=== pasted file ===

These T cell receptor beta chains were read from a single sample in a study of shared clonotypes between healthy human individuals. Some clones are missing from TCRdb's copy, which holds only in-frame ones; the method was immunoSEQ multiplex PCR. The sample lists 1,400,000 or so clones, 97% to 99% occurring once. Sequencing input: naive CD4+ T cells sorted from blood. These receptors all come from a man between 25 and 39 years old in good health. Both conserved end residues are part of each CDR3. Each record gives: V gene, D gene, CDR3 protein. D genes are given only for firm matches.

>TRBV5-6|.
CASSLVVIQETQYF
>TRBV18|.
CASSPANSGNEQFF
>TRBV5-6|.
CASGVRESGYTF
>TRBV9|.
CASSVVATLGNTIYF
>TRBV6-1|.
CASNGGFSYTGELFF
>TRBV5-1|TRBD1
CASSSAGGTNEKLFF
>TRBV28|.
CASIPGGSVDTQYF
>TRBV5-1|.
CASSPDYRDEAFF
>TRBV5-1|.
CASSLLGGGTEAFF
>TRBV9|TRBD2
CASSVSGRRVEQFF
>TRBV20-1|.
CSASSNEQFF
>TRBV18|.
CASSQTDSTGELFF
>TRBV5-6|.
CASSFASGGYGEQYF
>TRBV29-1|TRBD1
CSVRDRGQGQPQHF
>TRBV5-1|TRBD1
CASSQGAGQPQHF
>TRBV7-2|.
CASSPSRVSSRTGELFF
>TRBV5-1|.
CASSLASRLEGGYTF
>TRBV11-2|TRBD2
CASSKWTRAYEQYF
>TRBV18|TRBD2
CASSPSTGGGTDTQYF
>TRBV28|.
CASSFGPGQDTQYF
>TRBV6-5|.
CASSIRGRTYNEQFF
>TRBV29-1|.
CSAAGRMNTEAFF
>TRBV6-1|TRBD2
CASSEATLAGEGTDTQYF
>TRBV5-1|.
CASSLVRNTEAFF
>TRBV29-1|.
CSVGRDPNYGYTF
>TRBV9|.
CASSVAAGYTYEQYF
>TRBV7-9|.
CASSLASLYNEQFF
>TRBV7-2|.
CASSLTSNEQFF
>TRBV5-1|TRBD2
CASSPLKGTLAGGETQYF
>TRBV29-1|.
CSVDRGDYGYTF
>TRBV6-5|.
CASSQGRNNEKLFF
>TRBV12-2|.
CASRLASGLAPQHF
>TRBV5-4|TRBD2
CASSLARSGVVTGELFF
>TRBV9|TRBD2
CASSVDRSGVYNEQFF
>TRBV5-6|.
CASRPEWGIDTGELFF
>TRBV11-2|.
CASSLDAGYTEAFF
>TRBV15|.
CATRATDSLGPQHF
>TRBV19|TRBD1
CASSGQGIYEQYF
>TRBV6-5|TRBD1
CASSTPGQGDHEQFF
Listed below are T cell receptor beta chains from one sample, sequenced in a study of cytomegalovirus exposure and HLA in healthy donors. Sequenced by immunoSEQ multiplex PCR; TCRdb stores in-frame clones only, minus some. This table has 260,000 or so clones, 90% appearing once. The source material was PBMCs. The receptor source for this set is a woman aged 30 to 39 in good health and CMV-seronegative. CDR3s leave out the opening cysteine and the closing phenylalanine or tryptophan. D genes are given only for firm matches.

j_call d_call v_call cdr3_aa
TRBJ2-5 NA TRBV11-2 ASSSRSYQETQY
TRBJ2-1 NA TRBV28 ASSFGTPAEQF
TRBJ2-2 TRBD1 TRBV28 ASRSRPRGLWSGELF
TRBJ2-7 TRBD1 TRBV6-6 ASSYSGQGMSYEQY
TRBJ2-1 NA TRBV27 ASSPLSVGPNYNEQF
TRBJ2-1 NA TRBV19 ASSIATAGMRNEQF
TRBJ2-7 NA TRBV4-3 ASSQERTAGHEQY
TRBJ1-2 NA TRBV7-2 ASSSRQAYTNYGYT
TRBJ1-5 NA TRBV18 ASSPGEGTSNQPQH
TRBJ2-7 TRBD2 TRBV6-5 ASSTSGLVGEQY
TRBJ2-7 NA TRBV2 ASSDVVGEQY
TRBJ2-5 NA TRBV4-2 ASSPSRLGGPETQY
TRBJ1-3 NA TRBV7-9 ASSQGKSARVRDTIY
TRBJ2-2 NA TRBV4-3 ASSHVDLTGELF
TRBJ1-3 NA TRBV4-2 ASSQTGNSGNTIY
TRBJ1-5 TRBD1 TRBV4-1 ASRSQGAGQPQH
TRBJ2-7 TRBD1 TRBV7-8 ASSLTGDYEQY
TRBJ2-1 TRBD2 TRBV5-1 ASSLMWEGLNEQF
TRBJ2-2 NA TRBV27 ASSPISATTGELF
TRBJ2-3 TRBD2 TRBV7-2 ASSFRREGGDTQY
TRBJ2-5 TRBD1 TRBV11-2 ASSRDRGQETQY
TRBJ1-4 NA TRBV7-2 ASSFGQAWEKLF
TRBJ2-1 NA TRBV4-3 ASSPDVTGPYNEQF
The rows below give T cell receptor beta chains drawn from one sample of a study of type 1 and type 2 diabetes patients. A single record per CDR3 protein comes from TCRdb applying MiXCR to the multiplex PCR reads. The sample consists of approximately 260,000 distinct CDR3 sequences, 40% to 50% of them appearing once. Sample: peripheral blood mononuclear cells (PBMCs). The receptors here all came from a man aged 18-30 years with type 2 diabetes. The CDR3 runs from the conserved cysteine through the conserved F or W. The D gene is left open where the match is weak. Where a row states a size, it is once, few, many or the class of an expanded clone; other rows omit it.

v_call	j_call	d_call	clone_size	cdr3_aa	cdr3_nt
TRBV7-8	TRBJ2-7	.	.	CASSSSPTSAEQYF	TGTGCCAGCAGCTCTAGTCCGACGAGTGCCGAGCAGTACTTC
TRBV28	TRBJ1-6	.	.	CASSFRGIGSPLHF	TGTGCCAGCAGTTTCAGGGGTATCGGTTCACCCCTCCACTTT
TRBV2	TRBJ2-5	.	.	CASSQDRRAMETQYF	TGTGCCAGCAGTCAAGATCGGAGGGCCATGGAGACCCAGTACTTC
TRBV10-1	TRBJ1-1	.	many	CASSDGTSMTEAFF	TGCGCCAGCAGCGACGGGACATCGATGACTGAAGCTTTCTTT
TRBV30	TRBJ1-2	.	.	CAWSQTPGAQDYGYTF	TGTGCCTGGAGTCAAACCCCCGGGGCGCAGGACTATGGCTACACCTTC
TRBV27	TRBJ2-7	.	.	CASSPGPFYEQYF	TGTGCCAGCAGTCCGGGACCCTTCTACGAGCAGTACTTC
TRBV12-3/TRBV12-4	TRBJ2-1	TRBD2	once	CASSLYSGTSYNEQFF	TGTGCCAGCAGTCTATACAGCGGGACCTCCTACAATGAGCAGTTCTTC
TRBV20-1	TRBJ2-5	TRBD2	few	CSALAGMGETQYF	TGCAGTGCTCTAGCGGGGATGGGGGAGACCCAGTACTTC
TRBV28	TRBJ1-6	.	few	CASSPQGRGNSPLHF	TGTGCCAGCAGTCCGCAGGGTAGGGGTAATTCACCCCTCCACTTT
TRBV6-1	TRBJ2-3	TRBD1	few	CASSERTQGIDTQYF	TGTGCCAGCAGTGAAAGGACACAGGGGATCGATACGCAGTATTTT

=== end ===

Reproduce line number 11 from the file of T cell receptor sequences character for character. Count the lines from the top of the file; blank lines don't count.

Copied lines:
CASNGGFSYTGELFF